Invasive pneumococcal disease in children after introduction of pneumococcal conjugate vaccine
Abstract number: P2204
Cendejas E., Romero M., Baquero F., Gomez-Gil R., Gutierrez A.
Objectives: Determination of antibiotic susceptibility and serotype distribution causing invasive pneumococcal disease (IPD) in children after comercialisation of the 7- pneumococcal valent conjugate vaccine (7PCV).
Methods: We analysed the clinical and microbiological data from paediatric patients with invasive strains of S. pneumoniae. We included all paediatric patients with isolation of S. pneumoniae in blood, cerebrospinal fluid or pleural fluid. Bacterial identification testing was performed using the VITEK 2 automated system (bioMerieux, France). Serotyping and antibiotic susceptibility were conducted in The National Reference Laboratory of Pneumococci, at the Nacional Center for Microbiology of Majadahonda, Madrid. Antimicrobial susceptibilities were interpreted according to Clinical Laboratory Standards Institute (CLSI) methodology and interpretive meningitis breakpoints.
Results: From January 2005 to December 2006, a total of forty-four S. pneumoniae invasive isolates were recovered from clinical specimens: 38 blood, 5 cerebrospinal fluid and 1 pleural fluid. Overall, 79.54% isolates were serotypes no contained in 7PCV. The most frequently isolated serotypes were 1 (9/44), 19A (9/44), 7 (6/44), 5 (5/44). The others 15 isolates were divided among the remaining serotypes 6A, 23F, 9V, 6B, 35F, 15C, 10A, 18C, 16, 14, 19F.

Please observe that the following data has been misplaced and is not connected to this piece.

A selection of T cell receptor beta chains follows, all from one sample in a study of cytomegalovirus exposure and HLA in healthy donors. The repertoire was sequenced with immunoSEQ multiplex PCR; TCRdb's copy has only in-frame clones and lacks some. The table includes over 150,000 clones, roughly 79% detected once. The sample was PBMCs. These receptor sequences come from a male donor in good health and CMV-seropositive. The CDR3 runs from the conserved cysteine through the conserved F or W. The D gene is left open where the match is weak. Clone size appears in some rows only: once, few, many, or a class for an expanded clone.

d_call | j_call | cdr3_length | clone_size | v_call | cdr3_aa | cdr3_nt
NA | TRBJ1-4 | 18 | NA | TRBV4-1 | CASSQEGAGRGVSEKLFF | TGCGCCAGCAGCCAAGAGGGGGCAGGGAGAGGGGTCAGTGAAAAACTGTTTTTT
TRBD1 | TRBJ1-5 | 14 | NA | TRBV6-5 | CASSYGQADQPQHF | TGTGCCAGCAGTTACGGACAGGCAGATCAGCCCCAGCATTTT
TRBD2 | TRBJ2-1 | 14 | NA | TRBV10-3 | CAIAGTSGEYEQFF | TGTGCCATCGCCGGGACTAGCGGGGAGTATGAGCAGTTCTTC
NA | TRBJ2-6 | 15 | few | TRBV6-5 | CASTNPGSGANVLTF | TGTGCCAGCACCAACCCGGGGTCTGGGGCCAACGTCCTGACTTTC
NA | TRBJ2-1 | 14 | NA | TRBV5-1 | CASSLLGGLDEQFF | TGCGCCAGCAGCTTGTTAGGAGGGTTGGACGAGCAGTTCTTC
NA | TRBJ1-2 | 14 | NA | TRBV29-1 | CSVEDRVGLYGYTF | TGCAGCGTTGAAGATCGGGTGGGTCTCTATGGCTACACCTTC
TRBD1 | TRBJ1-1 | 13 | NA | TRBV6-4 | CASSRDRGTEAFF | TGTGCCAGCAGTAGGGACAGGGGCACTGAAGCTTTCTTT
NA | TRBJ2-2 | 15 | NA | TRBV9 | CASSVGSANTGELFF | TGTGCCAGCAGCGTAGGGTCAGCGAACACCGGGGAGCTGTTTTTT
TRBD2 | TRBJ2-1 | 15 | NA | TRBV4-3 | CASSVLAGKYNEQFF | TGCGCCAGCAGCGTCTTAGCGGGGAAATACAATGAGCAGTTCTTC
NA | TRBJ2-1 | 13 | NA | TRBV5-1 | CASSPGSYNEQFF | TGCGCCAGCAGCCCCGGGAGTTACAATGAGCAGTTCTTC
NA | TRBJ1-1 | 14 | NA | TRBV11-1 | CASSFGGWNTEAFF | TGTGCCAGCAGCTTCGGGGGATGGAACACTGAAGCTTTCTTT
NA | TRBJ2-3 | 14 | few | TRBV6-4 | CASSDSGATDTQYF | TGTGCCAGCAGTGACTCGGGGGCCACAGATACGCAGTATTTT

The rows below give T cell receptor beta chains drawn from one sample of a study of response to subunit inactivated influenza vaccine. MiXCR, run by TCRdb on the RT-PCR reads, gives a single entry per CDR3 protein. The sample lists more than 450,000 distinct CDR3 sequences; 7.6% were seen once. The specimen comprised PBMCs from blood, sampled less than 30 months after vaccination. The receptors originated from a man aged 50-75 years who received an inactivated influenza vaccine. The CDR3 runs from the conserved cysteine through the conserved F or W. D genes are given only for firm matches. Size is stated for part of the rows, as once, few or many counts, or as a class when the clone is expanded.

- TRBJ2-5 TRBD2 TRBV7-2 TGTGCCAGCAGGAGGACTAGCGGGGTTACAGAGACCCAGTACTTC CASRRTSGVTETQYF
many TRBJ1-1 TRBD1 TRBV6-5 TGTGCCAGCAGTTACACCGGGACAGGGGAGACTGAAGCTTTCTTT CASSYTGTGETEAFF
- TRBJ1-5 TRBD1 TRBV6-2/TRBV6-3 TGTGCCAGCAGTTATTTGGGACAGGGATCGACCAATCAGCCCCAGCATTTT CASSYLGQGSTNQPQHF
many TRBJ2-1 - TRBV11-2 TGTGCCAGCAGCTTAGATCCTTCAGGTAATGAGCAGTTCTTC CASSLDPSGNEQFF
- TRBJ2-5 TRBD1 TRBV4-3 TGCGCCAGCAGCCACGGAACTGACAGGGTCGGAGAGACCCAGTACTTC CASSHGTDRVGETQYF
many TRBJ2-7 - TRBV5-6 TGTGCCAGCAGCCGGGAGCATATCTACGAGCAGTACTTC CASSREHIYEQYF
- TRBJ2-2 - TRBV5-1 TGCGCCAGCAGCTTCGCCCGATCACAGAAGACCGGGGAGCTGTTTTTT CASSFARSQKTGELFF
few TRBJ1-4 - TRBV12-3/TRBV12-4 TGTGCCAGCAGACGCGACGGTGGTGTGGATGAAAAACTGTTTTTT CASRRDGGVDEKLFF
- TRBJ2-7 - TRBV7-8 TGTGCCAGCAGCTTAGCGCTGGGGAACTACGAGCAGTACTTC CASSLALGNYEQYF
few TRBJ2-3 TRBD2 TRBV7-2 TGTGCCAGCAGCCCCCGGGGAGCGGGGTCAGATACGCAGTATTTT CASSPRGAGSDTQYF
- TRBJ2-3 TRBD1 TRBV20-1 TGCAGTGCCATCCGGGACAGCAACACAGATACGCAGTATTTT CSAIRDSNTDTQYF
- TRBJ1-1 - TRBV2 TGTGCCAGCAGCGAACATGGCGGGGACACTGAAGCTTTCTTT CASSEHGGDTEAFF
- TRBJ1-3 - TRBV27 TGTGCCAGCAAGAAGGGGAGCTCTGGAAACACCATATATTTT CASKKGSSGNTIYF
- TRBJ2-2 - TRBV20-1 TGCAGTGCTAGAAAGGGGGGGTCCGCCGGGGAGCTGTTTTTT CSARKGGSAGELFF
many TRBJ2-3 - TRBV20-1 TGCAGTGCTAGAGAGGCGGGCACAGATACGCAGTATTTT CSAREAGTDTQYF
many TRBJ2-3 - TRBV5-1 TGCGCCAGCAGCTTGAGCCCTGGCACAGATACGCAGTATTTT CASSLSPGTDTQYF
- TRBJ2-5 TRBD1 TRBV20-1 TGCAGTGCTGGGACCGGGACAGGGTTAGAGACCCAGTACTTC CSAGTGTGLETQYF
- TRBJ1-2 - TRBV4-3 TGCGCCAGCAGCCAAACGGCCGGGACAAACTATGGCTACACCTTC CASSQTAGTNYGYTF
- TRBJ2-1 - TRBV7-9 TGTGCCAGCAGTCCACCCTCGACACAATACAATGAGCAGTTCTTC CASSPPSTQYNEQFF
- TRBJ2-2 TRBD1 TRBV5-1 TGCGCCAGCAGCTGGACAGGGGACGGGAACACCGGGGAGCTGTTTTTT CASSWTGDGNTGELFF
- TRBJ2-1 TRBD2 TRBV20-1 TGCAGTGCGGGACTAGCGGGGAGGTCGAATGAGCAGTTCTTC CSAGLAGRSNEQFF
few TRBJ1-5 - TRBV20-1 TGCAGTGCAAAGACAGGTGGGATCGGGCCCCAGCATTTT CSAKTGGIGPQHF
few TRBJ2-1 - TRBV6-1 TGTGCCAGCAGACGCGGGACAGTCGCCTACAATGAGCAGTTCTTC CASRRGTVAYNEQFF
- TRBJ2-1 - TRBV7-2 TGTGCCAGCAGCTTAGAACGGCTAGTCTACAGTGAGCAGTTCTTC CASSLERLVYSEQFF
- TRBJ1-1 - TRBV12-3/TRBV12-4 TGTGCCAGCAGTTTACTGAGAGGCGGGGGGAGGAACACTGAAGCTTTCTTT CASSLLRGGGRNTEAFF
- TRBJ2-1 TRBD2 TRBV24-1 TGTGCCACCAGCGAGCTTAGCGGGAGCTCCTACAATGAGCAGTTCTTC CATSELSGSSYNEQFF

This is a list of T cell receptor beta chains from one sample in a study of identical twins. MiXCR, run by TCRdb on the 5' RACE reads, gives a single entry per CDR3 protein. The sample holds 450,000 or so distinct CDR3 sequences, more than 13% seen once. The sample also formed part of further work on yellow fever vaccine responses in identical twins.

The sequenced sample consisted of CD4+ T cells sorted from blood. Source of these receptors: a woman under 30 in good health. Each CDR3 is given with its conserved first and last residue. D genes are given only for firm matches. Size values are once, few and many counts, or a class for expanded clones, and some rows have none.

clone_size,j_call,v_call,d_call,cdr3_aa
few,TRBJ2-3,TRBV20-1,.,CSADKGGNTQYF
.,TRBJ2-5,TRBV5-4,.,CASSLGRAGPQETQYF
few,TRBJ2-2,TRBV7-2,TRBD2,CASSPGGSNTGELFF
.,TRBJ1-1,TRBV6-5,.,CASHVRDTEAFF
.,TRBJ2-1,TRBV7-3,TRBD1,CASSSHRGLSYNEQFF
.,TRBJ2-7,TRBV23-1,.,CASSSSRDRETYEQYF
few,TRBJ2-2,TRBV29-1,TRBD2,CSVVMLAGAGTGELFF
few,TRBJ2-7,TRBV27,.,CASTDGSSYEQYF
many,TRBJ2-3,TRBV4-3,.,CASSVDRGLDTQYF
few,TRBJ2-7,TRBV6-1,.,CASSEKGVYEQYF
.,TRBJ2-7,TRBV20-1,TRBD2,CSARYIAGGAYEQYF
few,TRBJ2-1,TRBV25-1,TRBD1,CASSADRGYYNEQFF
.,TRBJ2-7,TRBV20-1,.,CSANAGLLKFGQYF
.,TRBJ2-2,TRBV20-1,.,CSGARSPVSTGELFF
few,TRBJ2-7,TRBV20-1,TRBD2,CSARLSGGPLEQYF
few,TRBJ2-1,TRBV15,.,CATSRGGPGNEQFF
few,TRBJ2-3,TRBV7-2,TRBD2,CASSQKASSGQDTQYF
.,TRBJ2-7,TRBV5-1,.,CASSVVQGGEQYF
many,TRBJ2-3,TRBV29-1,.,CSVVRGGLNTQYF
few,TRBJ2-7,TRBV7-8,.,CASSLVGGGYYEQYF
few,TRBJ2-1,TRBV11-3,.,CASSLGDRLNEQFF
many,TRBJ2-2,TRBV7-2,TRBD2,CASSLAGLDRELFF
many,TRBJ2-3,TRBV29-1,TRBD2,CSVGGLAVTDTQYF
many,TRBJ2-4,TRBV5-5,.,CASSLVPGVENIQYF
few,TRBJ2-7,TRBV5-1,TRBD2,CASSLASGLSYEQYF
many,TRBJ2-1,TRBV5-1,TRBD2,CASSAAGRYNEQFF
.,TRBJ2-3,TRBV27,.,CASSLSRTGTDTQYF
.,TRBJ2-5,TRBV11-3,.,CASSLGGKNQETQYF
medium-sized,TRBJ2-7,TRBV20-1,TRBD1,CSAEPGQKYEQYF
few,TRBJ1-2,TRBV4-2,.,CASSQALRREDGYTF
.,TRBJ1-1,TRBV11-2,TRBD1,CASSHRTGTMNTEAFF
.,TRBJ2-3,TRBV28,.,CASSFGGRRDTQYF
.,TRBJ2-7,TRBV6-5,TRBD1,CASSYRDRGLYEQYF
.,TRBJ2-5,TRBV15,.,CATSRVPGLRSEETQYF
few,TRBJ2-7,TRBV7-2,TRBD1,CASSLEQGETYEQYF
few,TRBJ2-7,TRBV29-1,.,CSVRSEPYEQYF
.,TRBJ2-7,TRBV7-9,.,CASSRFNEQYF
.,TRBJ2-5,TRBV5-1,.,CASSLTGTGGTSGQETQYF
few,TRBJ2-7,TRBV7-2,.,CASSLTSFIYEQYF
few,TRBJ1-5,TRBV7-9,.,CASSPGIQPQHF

The main clinical manifestations included sepsis/bacteraemia (15.9%), pneumonia (50%) and meningitis (18.18%).
One case of meningitis, among NVS group, showed intermediate resistance to cefotaxime.
Isolates in NVS group showed a low level of resistance to penicillin (resistant 2.85%, intermediate 8.57%, susceptible 88.57%) and cefotaxime (resistant 0.0%, intermediate 5.71%, susceptible 94.28%) and moderate resistance to erythromycin (resistant 17.14%, intermediate 0.0%, susceptible 82.85%).
The VS group showed reduced susceptibility to penicillin (resistant 22.22%, intemediate 44.44%, susceptible 33.33%) and cefotaxime (resistant 0.0%, intermediate 22.22%, susceptible 77.78%) and high resistance to erythromycin (resistant 44.44%, intermediate 0.0%, susceptible 55.55%).
Conclusions: Our findings suggest a replacement of vaccine serotypes (VS) by nonvaccine serotypes (NVS) betwen the distribution of pneumococcal serotypes causing IPD in paediatric patients.
NVS isolates showed a lower level of resistance to antibiotics used as first choice treatment in pneumococcal invasive disease, penicillin and cefotaxime, than VS.
|Session name:||18th European Congress of Clinical Microbiology and Infectious Diseases|
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